Turning Overwhelm Upside-down

by HCHC on May 30, 2013

by Andrea Wenger   website

This post is evidence of a re-commitment. It’s all too often I fall off the band wagon of my good intentions. Thankfully, falling off is not the point.

The point is…  Can I pick myself up, dust myself off, let go of self-judgment about it, and get back on the wagon?

I can do that relatively well at times, and other times it requires loving support from someone, or even a good kick in the pants. This time it was loving support–from a friend/colleague checking in with me, as we had arranged last week, for mutual support on a goal–and helping me see the self-judgment that was creeping in. Once I could see it, I was able to let it go and nimbly hop back on the wagon.

The wagon I speak of today represents a return to the practice of “chunking it down” — an approach to overwhelm (yes, I’ll admit I hit that place more often than I would like) that Betsy Wexler (a colleague who expertly combines organization support with therapy and Buddhist principles) has been supporting me in applying more consistently in my life. It’s a process of turning those old habits upside-down.

When there’s a task or project that I keep putting off, it’s usually because I am overwhelmed by it and think I need a whole day (or even a week) to tackle it. Who has that kind of time?! So, I procrastinate or entertain excuses why it’s not important. We’re talking about the basic stuff of life here. The pile of clothing (that simply needs a button replaced or a hole mended–which I’m perfectly capable of doing) just doesn’t seem important enough to warrant my attention right now. Those stacks of last year’s finance records can wait–I’ll get to it eventually. And the basket full of business cards–oh my! Is it even worth putting them all in a database? What kind of system is best? At least I have them all contained here in the basket so I know where to go if I need to find someone. Until I can’t… and the basket is overflowing, and it takes excessive time to dig through and find someone’s info.

That’s when the unnecessary suffering shows up and overwhelm easily sets in. Bringing me to my new practice of chunking overwhelming tasks down:  setting a short time frame to work on it, and committing to doing it on a regular basis. So, today it’s 30 minutes to write a blog. If I’m not done at 30 minutes, I’ll stop (yikes, that’s the hard part if I’m on a roll!) and come back to it tomorrow. I’m working on the same for my basket of biz cards and emptying my overloaded Inbox — just 10 minutes a day, and it will eventually get done without feeling overwhelming. And the larger projects when I do have a couple hours… I work for 45 minutes, with a 15 minute break, then another 45 and 15. Well, that’s my intention, anyway. I haven’t tackled that approach solidly yet. However, I do have the intention to this week.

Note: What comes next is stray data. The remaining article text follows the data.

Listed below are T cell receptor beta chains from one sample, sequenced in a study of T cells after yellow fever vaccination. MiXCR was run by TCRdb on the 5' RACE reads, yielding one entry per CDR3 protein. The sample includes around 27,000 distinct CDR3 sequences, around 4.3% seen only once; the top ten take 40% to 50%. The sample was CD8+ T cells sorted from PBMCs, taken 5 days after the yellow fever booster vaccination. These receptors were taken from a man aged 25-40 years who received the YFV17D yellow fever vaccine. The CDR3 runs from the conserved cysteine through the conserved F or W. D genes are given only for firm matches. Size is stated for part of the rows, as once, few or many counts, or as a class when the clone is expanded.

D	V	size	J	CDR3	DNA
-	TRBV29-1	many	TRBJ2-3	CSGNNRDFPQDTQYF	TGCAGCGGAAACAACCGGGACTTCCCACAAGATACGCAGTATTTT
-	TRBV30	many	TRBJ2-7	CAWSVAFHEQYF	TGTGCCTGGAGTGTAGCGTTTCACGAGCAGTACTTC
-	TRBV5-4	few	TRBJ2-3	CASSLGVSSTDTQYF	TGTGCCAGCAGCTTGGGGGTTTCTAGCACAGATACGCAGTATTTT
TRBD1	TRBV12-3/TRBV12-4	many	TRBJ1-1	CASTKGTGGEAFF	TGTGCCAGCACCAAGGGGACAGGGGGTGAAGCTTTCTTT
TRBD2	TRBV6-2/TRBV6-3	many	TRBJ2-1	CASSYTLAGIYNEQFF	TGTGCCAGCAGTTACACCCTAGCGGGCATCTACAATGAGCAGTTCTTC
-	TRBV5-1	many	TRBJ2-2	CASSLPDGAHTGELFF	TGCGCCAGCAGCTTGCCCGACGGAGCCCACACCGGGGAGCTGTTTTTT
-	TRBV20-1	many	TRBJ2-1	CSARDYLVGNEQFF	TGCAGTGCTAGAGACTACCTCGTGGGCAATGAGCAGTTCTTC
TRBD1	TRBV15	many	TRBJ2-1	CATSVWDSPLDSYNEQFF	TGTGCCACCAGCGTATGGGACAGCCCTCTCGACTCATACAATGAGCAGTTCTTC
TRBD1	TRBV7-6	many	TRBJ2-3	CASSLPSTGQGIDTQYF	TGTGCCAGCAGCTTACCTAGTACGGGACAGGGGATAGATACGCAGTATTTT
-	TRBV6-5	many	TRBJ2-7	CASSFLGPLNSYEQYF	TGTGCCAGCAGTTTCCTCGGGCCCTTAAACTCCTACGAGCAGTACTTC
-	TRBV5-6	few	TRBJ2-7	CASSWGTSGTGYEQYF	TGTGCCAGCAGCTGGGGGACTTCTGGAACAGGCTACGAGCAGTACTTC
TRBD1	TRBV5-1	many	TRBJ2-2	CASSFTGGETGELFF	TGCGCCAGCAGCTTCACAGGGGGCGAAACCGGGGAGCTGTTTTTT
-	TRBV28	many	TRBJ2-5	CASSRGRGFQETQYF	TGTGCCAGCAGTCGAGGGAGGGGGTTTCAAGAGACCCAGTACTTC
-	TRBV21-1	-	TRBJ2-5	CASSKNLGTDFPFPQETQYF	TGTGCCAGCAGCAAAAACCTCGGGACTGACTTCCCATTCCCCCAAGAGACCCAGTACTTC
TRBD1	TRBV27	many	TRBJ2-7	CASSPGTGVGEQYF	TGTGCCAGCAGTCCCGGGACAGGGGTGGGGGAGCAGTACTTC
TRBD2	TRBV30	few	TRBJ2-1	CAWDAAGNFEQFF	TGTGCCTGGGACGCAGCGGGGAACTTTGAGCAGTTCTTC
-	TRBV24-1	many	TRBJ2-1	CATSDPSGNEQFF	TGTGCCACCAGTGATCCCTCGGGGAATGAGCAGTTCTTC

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OK… so now it’s the next day. It feels good to revisit this essentially complete blog I wrote in only 30 minutes (wow–that’s a record for this recovering perfectionist!), give it a few editorial tweaks, and be done.

And the 45-minute chunk I gave myself yesterday to tackle the stacks of receipts from the last year (actually, I think it was two years) that were cluttering a cubby hole in my office? Done! I’m breathing easier with that clear space in my environment.

Here’s to turning old habitual ways upside-down, with focused commitment and follow-through… and the loving support from within and without to make it happen!

What will you commit to today?

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